© The Financial Times Ltd 2015 FT and 'Financial Times' are trademarks of The Financial Times Ltd.
Last updated: September 10, 2013 11:38 pm
Less than a day after Russia launched a new diplomatic initiative to place Syria’s chemical weapons under international control, the plan faced immediate political obstacles with the US and France disagreeing with Moscow over the terms of a new UN resolution.
Russian president Vladimir Putin criticised a draft resolution proposed by France, with US backing, that calls for “consequences” if Syria does not comply with the plan for it to hand over its stocks of chemical weapons.
The disagreements at the UN came after another day of fast-paced diplomacy which has put on hold American plans to take military action against Syria in response to the chemical weapons attack last month that killed more than 1400 people.
Among the biggest developments of the day, Syria said that it would end production of chemical weapons and would disclose their location to the UN, the first time it has directly acknowledged that it has such weapons.
Walid Muallem, Syria’s foreign minister, said that the country would make its chemical weapons sites available to inspectors from Russia, the UN and “other countries”, according to the Associated Press. He added that Syria wanted to become a signatory of the Chemical Weapons Convention.
At the same time, the Obama administration, which had been seeking congressional approval for air strikes against Syria, said that it would take the Russian proposal to the UN. John Kerry, the US secretary of state, is to travel to Geneva on Thursday to meet his Russian counterpart Sergei Lavrov to discuss the proposal.
However, the political tripwires over securing a diplomatic agreement about Syria’s chemical weapons quickly became apparent when Moscow and Washington disagreed about whether to maintain the threat of military action against the Damascus regime.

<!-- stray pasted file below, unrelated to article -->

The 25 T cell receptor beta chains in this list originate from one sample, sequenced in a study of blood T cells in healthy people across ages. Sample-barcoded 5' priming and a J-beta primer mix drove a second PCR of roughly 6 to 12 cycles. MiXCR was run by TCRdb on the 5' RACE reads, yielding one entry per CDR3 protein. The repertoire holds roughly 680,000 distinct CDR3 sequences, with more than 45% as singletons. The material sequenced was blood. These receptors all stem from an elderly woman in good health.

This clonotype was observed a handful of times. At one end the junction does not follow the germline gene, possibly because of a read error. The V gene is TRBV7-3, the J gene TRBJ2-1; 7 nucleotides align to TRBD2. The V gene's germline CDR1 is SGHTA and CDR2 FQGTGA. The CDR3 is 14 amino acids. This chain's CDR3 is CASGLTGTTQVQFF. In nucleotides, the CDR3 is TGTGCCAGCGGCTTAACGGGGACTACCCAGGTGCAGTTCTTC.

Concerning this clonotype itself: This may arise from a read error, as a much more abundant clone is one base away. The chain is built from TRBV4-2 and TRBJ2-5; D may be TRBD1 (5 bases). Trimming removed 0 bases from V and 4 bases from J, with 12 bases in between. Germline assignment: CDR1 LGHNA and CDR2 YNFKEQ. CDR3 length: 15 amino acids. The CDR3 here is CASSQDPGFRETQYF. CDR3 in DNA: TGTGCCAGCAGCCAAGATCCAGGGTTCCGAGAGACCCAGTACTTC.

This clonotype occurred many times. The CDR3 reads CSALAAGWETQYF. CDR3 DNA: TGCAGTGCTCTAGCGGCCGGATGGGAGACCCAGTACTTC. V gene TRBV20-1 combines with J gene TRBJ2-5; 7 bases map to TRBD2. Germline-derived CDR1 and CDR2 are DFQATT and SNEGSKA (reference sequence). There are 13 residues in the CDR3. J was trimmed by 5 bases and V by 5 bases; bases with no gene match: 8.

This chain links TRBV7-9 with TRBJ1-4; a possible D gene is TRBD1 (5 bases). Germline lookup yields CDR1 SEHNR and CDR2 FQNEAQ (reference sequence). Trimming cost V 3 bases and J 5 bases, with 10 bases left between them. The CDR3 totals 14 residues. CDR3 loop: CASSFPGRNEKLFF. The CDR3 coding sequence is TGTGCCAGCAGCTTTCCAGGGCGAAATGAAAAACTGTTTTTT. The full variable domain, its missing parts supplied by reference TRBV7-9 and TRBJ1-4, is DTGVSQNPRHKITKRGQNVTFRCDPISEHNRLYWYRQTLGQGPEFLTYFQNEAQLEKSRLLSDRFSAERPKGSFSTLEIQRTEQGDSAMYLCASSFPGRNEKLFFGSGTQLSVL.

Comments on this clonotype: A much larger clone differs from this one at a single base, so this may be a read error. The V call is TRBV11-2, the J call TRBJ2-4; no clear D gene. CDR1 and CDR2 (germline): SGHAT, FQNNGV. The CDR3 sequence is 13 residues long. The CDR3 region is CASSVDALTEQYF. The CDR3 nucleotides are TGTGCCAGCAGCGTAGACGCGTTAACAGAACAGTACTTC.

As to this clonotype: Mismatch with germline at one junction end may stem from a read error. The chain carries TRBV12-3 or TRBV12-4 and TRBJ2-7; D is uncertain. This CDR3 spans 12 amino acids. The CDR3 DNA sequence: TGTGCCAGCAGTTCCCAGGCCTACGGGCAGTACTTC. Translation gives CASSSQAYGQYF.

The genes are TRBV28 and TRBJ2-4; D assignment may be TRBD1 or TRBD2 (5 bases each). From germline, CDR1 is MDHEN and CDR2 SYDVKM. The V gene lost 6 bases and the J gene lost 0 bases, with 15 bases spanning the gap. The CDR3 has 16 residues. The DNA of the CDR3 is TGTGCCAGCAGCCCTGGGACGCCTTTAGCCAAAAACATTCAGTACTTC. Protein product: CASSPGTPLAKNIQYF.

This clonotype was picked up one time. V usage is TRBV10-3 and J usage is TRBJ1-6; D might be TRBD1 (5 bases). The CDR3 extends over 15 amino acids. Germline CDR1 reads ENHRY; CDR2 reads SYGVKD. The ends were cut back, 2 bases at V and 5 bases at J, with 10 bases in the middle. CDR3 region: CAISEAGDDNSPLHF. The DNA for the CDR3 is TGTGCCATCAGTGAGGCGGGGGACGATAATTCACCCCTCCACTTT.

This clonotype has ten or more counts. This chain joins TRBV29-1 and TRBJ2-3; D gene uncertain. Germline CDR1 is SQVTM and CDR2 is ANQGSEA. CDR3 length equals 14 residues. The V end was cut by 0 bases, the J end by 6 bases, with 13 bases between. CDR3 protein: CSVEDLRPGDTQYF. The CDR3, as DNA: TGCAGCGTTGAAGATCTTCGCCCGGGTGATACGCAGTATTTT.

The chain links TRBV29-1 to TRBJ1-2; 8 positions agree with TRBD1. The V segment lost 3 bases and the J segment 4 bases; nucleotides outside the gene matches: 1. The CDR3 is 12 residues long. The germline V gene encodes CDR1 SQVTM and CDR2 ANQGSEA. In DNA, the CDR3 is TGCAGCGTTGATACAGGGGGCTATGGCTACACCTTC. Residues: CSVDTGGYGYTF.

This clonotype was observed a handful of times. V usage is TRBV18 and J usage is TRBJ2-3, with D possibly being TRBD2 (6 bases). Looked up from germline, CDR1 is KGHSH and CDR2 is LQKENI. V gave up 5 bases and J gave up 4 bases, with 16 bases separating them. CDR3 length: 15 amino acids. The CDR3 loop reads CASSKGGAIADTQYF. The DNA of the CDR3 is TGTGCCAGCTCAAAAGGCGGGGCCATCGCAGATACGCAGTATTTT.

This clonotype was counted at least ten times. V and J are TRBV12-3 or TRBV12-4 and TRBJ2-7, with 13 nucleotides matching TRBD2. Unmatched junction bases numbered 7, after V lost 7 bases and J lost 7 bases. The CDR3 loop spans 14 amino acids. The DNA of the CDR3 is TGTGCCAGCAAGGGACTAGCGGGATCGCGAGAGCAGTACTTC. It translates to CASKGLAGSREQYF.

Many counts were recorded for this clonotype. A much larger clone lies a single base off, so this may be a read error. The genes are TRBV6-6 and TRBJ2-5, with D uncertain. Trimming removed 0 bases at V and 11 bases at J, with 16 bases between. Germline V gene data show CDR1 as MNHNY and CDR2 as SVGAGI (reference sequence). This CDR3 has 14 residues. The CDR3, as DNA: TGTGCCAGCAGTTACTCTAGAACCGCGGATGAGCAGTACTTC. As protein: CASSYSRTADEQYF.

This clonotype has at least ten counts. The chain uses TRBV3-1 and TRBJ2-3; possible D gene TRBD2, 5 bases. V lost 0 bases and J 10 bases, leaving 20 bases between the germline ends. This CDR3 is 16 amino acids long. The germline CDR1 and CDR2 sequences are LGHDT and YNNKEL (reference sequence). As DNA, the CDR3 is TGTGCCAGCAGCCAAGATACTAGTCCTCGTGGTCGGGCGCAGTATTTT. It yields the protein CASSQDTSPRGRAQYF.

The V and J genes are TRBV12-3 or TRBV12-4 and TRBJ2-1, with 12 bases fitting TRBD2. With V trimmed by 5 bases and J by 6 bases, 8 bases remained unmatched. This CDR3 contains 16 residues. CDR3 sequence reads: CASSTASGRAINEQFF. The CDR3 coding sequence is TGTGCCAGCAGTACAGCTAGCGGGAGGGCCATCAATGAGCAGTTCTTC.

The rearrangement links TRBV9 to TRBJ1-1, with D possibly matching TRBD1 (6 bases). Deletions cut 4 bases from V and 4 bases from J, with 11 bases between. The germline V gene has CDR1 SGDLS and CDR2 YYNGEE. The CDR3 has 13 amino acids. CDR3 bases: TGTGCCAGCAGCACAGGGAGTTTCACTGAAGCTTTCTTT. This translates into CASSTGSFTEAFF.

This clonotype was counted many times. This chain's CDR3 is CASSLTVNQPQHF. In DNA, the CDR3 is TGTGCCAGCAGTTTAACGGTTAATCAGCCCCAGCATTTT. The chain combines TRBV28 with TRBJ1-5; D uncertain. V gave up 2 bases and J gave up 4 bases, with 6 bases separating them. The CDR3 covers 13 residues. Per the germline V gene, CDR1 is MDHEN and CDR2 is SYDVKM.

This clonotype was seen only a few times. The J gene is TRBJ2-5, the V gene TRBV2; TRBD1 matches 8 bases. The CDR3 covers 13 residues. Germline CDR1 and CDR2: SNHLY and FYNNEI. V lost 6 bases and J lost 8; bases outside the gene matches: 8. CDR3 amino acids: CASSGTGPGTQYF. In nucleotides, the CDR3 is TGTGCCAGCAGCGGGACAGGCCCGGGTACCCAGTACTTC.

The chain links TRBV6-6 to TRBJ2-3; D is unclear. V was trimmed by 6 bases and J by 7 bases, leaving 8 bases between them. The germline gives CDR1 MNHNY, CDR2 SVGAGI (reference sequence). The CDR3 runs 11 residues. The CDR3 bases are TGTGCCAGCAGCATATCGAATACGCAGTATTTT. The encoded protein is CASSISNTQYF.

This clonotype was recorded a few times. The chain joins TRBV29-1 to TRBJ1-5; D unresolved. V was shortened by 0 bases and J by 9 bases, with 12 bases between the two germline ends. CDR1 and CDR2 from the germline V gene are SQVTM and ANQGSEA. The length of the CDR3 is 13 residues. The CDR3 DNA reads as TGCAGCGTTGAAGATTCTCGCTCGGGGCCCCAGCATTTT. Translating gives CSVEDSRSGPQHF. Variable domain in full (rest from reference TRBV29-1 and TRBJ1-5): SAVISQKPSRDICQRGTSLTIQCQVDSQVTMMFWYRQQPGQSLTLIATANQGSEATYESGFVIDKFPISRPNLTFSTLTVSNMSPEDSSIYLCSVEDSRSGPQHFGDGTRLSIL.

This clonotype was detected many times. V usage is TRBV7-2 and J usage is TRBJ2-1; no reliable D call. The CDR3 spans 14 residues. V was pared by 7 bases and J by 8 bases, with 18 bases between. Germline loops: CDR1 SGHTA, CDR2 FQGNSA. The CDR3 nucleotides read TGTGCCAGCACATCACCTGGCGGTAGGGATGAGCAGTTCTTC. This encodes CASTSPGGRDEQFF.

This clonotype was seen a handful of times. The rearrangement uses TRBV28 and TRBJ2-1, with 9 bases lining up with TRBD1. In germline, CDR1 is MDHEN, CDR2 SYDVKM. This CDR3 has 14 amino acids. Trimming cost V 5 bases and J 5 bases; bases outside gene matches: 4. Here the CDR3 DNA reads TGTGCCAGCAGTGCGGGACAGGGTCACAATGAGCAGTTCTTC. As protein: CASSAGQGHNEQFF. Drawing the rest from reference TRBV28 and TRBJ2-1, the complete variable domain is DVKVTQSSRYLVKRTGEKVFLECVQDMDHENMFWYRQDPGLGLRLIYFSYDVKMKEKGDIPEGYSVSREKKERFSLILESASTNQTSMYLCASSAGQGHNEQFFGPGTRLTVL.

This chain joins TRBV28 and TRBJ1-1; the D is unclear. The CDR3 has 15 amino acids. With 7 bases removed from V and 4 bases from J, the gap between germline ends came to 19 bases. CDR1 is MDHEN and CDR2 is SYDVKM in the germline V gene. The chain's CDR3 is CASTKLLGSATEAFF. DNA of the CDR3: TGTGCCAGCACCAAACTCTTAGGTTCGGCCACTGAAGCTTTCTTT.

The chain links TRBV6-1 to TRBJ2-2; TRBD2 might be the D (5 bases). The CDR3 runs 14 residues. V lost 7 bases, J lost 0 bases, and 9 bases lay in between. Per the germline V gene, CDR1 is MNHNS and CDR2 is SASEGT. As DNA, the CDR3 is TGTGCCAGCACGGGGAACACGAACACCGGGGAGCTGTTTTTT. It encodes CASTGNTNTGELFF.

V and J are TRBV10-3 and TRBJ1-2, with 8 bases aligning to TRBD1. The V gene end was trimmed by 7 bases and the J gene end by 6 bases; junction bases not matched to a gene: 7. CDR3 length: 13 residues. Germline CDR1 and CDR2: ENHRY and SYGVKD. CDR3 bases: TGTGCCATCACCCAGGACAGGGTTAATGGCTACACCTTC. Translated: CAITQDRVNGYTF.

Mr Kerry said on Tuesday that it was only the “credible threat of force” that had pushed Russia and Syria into the new proposal. “Nothing concentrates the mind like the prospect of a hanging,” he said. Reflecting the widespread scepticism in Washington about the prospects for the Russian plan, he added that “it has to be swift, it has to be real, it has to be verifiable” and that the UN cannot be turned into a “debating society”.
The draft text circulated at the UN by France says that the Syrian regime was responsible for the August 21 attack and calls for those responsible to be referred to the International Criminal Court. Laurent Fabius, the French foreign minister, said that the resolution would also be tabled under Chapter 7 of the UN Charter, which would permit the use of military action if Syria ignored the plan.
Responding to the French suggestions, Mr Putin called on Tuesday for the US to drop its threat of force against Syria as a condition for Damascus placing its chemical weapons stocks under international supervision.
“Certainly, all this makes sense and can work only if we hear that the US side and everyone who supports the US in this sense drops the idea of using force,” Mr Putin said. “It is hard to make any country, be it Syria or any other country in the world, disarm unilaterally if some forcible action is being prepared against it.”
According to UN diplomats, Russia called an emergency session of the Security Council to discuss the French text, only to later cancel that request.
Mr Obama, who was due to address the nation on Tuesday in the US about the Syria crisis, asked Congress to delay voting on military action while the new diplomatic talks take place. Harry Reid, the Senate majority leader, said it was “important we do this well, not quickly”. Members of both the House and the Senate are rewriting resolutions about military action to take into account the Russian proposal, in effect giving Syria a fixed timeframe to hand over its chemical weapons.
Amid opinion polls showing weak public backing for US intervention in Syria, there were new signs that the administration’s support in Congress was also fracturing. Among the senators who said on Tuesday they would oppose the strikes were Mitch McConnell, the leading Republican in the Senate, and Ed Markey, the Massachusetts Democrat who only recently won Mr Kerry’s old Senate seat.
Additional reporting by Hugh Carnegy in Paris, John Reed in Jerusalem and Abigail Fielding-Smith in Beirut
Letter in response to this report:
Copyright The Financial Times Limited 2015. You may share using our article tools.
Please don't cut articles from FT.com and redistribute by email or post to the web.